"It seems like all the makings of a perfect storm," said Jeffrey Woodruff, Director in Fitch Rating's Energy Group in Moscow. "Any of the events in isolation could be enough to spark a new supply interruption concerns in Europe, but all of them colluding near the beginning of the G8 summit on energy security seems almost unbelievable."
Political parties in Ukraine have finally been able to form a new coalition after months of infighting and bickering that followed parliamentary elections in March of this year. Yulia Tymoshenko is poised to be reinstated as Ukraine's prime minister, eight months after being dismissed from her duties, after forming a coalition that includes the pro-presidential Our Ukraine party, Tymoshenko's own bloc and the smaller Socialists party. As part of her return to power, the incoming prime minister says, "All agreements on gas supplies to Ukraine today call for further profound revision, and for construction in a friendly mode of new contractual relations with Russia and Turkmenistan."
Gazprom has said that any attempt to revise the previously reached agreement could lead to renewed supply problems for Europe.
Gazprom has also said that Naftogaz is not currently pumping enough natural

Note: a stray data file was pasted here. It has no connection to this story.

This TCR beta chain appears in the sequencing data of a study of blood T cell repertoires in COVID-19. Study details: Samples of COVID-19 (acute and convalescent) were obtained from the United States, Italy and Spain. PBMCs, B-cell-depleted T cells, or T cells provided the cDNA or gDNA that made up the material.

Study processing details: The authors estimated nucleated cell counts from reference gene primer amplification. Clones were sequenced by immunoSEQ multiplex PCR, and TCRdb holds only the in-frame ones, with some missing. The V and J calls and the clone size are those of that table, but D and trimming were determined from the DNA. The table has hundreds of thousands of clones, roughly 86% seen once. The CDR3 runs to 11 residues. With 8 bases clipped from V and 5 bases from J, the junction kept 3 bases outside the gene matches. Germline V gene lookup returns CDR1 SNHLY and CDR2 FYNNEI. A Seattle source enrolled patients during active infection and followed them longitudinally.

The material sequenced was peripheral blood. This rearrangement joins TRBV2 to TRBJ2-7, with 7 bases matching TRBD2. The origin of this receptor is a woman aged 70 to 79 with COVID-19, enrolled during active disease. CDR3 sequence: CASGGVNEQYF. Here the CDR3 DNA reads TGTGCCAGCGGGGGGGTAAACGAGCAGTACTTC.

gas into underground storage facilities to meet winter demand. Gazprom believes
that about 18.5 billion cubic meters of gas should be pumped into Ukraine's
underground storage facilities before the heating season starts in order to
ensure uninterrupted transit of Russian gas to Europe.
The head of Italian energy group ENI, Paolo Scaroni, has also said he feared January's crisis might recur due to the insufficient pace of gas storage. Naftogaz claims it has pumped 5 billion cubic meters of natural gas into underground storage facilities as of June 22 and intends to pump a total of 16 billion cubic meters into underground storage facilities before the start of the 2006-2007 heating season.
In the meantime, tensions continue to rise as Turkmenistan threatened to cut
gas supplies to Russia after an agreement on the price for the second half of
2006 failed to be struck. Turkmenistan is attempting to raise the price at which
Gazprom buys from Turkmenistan from USD65 to USD100 per thousand cubic meters.
Any such price increase will likely have a direct negative impact on Ukraine as
well since the country receives most of its gas from the Central Asian republic.
Fitch expects that Gazprom, which supplies up to 17 billion cubic meters of gas to Ukraine per year, would be quick to pass on these higher costs. In addition, successful price increases by Turkmenistan to supply gas to Russia would also likely lead to direct price increases for Ukraine, which receives approximately 40 billion cubic meters from Turkmenistan per annum.
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